Moon and Sixpence

by William Somerset Maugham

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Chapter XIII

I dare say it would have been more seemly to decline this proposal. I think perhaps I should have made a show of the indignation I really felt, and I am sure that Colonel MacAndrew at least would have thought well of me if I had been able to report my stout refusal to sit at the same table with a man of such character. But the fear of not being able to carry it through effectively has always made me shy of assuming the moral attitude; and in this case the certainty that my sentiments would be lost on Strickland made it peculiarly embarrassing to utter them. Only the poet or the saint can water an asphalt pavement in the confident anticipation that lilies will reward his labour.

I paid for what we had drunk, and we made our way to a cheap restaurant, crowded and gay, where we dined with pleasure. I had the appetite of youth and he of a hardened conscience. Then we went to a tavern to have coffee and liqueurs.

I had said all I had to say on the subject that had brought me to Paris, and though I felt it in a manner treacherous to Mrs. Strickland not to pursue it, I could not struggle against his indifference. It requires the feminine temperament to repeat the same thing three times with unabated zest. I solaced myself by thinking that it would be useful for me to find out what I could about Strickland's state of mind. It also interested me much more. But this was not an easy thing to do, for Strickland was not a fluent talker. He seemed to express himself with difficulty, as though words were not the medium with which his mind worked; and you had to guess the intentions of his soul by hackneyed phrases, slang, and vague, unfinished gestures. But though he said nothing of any consequence, there was something in his personality which prevented him from being dull. Perhaps it was sincerity. He did not seem to care much about the Paris he was now seeing for the first time (I did not count the visit with his wife), and he accepted sights which must have been strange to him without any sense of astonishment. I have been to Paris a hundred times, and it never fails to give me a thrill of excitement; I can never walk its streets without feeling myself on the verge of adventure. Strickland remained placid. Looking back, I think now that he was blind to everything but to some disturbing vision in his soul.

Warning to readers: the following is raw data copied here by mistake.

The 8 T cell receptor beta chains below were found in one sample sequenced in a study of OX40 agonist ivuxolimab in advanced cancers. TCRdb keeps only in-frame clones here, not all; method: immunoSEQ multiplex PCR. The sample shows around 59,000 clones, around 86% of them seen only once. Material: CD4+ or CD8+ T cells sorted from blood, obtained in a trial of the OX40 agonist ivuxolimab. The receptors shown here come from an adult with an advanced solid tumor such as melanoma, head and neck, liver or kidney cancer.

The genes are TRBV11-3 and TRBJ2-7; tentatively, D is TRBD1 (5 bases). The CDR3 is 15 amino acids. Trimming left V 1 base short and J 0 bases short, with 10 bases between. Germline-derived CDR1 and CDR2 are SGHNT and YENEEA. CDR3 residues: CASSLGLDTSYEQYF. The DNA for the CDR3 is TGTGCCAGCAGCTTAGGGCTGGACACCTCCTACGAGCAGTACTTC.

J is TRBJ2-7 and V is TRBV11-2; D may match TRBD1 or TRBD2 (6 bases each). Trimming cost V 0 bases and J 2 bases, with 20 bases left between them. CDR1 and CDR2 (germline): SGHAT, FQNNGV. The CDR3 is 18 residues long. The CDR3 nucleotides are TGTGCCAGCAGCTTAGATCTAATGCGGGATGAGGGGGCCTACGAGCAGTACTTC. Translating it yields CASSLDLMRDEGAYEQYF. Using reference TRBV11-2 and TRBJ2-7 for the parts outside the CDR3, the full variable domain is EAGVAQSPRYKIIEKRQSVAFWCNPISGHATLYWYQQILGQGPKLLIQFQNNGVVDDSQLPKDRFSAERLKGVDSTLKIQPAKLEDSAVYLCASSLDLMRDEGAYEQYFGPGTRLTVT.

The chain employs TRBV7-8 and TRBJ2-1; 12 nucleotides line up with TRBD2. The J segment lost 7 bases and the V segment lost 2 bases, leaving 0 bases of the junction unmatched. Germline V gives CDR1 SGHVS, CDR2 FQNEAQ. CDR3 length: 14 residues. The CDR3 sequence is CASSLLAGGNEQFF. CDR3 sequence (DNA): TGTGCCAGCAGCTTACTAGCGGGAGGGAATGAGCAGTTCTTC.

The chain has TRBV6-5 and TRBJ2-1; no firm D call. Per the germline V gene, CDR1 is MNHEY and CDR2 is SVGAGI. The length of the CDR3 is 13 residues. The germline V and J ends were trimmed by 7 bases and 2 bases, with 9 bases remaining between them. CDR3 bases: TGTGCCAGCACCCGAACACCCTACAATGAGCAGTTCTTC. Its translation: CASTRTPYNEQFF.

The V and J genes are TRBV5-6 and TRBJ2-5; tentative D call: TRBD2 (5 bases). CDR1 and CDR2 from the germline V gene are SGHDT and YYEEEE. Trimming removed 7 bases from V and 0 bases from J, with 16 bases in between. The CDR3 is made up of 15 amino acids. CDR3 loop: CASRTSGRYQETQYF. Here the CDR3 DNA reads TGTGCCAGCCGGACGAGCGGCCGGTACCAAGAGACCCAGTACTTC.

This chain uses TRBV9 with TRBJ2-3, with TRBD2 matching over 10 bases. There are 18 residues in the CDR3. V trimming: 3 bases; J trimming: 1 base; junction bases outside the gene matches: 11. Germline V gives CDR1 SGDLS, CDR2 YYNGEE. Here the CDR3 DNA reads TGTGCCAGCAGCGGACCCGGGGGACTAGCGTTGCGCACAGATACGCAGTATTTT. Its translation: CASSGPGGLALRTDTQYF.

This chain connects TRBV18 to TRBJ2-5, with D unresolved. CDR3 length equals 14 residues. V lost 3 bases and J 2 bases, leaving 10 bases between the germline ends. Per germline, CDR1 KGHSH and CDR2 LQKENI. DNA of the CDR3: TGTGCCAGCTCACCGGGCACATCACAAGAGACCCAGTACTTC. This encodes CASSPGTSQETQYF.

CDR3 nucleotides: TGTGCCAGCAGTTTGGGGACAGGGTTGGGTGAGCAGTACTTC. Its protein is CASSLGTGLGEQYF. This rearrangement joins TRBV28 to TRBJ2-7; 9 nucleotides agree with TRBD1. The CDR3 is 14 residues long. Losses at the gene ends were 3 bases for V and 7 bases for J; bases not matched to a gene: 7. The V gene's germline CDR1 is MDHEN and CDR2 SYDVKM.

One rather absurd incident took place. There were a number of harlots in the tavern: some were sitting with men, others by themselves; and presently I noticed that one of these was looking at us. When she caught Strickland's eye she smiled. I do not think he saw her. In a little while she went out, but in a minute returned and, passing our table, very politely asked us to buy her something to drink. She sat down and I began to chat with her; but, it was plain that her interest was in Strickland. I explained that he knew no more than two words of French. She tried to talk to him, partly by signs, partly in pidgin French, which, for some reason, she thought would be more comprehensible to him, and she had half a dozen phrases of English. She made me translate what she could only express in her own tongue, and eagerly asked for the meaning of his replies. He was quite good-tempered, a little amused, but his indifference was obvious.

"I think you've made a conquest," I laughed.

"I'm not flattered."

In his place I should have been more embarrassed and less calm. She had laughing eyes and a most charming mouth. She was young. I wondered what she found so attractive in Strickland. She made no secret of her desires, and I was bidden to translate.

"She wants you to go home with her."

"I'm not taking any," he replied.

I put his answer as pleasantly as I could. It seemed to me a little ungracious to decline an invitation of that sort, and I ascribed his refusal to lack of money.

"But I like him," she said. "Tell him it's for love."

When I translated this, Strickland shrugged his shoulders impatiently.

"Tell her to go to hell," he said.

His manner made his answer quite plain, and the girl threw back her head with a sudden gesture. Perhaps she reddened under her paint. She rose to her feet.

"Monsieur n'est pas poli," she said.

She walked out of the inn. I was slightly vexed.

"There wasn't any need to insult her that I can see," I said. "After all, it was rather a compliment she was paying you."

"That sort of thing makes me sick," he said roughly.

I looked at him curiously. There was a real distaste in his face, and yet it was the face of a coarse and sensual man. I suppose the girl had been attracted by a certain brutality in it.

I could have got all the women I wanted in London. I didn't come here for that."

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It ain't what you don't know that gets you into trouble. It's what you know for sure that just ain't so.